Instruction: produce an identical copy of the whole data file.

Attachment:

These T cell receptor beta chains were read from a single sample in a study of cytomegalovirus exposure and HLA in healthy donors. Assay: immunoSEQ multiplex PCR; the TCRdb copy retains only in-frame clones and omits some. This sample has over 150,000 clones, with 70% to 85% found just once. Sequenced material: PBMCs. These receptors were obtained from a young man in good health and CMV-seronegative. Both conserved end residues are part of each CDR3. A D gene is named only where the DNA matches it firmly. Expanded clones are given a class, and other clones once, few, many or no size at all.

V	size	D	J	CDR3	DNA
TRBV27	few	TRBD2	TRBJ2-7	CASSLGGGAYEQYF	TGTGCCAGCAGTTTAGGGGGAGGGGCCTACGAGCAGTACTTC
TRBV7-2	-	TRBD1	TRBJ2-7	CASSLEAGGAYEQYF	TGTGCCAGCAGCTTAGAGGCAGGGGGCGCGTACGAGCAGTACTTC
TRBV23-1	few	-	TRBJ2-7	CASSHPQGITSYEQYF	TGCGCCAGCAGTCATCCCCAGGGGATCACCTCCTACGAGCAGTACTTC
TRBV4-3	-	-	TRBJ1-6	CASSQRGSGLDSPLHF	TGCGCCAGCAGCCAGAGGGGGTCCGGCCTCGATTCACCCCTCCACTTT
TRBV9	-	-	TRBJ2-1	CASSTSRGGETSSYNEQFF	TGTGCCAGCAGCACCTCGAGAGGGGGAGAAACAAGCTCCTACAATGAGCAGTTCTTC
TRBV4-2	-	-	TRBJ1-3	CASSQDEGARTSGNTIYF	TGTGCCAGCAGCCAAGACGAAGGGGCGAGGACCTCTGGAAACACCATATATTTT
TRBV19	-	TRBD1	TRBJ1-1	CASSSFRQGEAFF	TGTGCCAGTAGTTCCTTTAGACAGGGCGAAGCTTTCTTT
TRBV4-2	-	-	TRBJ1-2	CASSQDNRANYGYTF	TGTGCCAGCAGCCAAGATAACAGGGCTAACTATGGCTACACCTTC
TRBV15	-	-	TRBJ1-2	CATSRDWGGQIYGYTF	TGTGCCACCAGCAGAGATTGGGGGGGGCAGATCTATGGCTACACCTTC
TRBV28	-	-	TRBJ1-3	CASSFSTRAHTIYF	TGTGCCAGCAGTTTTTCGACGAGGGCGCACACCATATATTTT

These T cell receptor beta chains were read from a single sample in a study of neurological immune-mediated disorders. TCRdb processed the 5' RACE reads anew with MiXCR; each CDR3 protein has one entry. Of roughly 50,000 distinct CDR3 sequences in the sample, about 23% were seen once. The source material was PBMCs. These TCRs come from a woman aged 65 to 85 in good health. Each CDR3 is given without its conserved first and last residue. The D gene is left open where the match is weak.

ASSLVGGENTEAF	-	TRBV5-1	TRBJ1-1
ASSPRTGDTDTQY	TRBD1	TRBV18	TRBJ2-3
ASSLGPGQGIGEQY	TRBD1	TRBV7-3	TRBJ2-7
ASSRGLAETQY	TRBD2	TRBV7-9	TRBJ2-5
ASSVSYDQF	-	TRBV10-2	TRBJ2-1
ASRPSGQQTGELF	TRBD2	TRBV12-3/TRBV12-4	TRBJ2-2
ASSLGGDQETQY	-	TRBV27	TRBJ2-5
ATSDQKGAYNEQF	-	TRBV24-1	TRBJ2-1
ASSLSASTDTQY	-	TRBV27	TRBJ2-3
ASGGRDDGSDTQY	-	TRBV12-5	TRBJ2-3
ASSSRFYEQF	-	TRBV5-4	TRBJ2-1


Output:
These T cell receptor beta chains were read from a single sample in a study of cytomegalovirus exposure and HLA in healthy donors. Assay: immunoSEQ multiplex PCR; the TCRdb copy retains only in-frame clones and omits some. This sample has over 150,000 clones, with 70% to 85% found just once. Sequenced material: PBMCs. These receptors were obtained from a young man in good health and CMV-seronegative. Both conserved end residues are part of each CDR3. A D gene is named only where the DNA matches it firmly. Expanded clones are given a class, and other clones once, few, many or no size at all.

V	size	D	J	CDR3	DNA
TRBV27	few	TRBD2	TRBJ2-7	CASSLGGGAYEQYF	TGTGCCAGCAGTTTAGGGGGAGGGGCCTACGAGCAGTACTTC
TRBV7-2	-	TRBD1	TRBJ2-7	CASSLEAGGAYEQYF	TGTGCCAGCAGCTTAGAGGCAGGGGGCGCGTACGAGCAGTACTTC
TRBV23-1	few	-	TRBJ2-7	CASSHPQGITSYEQYF	TGCGCCAGCAGTCATCCCCAGGGGATCACCTCCTACGAGCAGTACTTC
TRBV4-3	-	-	TRBJ1-6	CASSQRGSGLDSPLHF	TGCGCCAGCAGCCAGAGGGGGTCCGGCCTCGATTCACCCCTCCACTTT
TRBV9	-	-	TRBJ2-1	CASSTSRGGETSSYNEQFF	TGTGCCAGCAGCACCTCGAGAGGGGGAGAAACAAGCTCCTACAATGAGCAGTTCTTC
TRBV4-2	-	-	TRBJ1-3	CASSQDEGARTSGNTIYF	TGTGCCAGCAGCCAAGACGAAGGGGCGAGGACCTCTGGAAACACCATATATTTT
TRBV19	-	TRBD1	TRBJ1-1	CASSSFRQGEAFF	TGTGCCAGTAGTTCCTTTAGACAGGGCGAAGCTTTCTTT
TRBV4-2	-	-	TRBJ1-2	CASSQDNRANYGYTF	TGTGCCAGCAGCCAAGATAACAGGGCTAACTATGGCTACACCTTC
TRBV15	-	-	TRBJ1-2	CATSRDWGGQIYGYTF	TGTGCCACCAGCAGAGATTGGGGGGGGCAGATCTATGGCTACACCTTC
TRBV28	-	-	TRBJ1-3	CASSFSTRAHTIYF	TGTGCCAGCAGTTTTTCGACGAGGGCGCACACCATATATTTT

These T cell receptor beta chains were read from a single sample in a study of neurological immune-mediated disorders. TCRdb processed the 5' RACE reads anew with MiXCR; each CDR3 protein has one entry. Of roughly 50,000 distinct CDR3 sequences in the sample, about 23% were seen once. The source material was PBMCs. These TCRs come from a woman aged 65 to 85 in good health. Each CDR3 is given without its conserved first and last residue. The D gene is left open where the match is weak.

ASSLVGGENTEAF	-	TRBV5-1	TRBJ1-1
ASSPRTGDTDTQY	TRBD1	TRBV18	TRBJ2-3
ASSLGPGQGIGEQY	TRBD1	TRBV7-3	TRBJ2-7
ASSRGLAETQY	TRBD2	TRBV7-9	TRBJ2-5
ASSVSYDQF	-	TRBV10-2	TRBJ2-1
ASRPSGQQTGELF	TRBD2	TRBV12-3/TRBV12-4	TRBJ2-2
ASSLGGDQETQY	-	TRBV27	TRBJ2-5
ATSDQKGAYNEQF	-	TRBV24-1	TRBJ2-1
ASSLSASTDTQY	-	TRBV27	TRBJ2-3
ASGGRDDGSDTQY	-	TRBV12-5	TRBJ2-3
ASSSRFYEQF	-	TRBV5-4	TRBJ2-1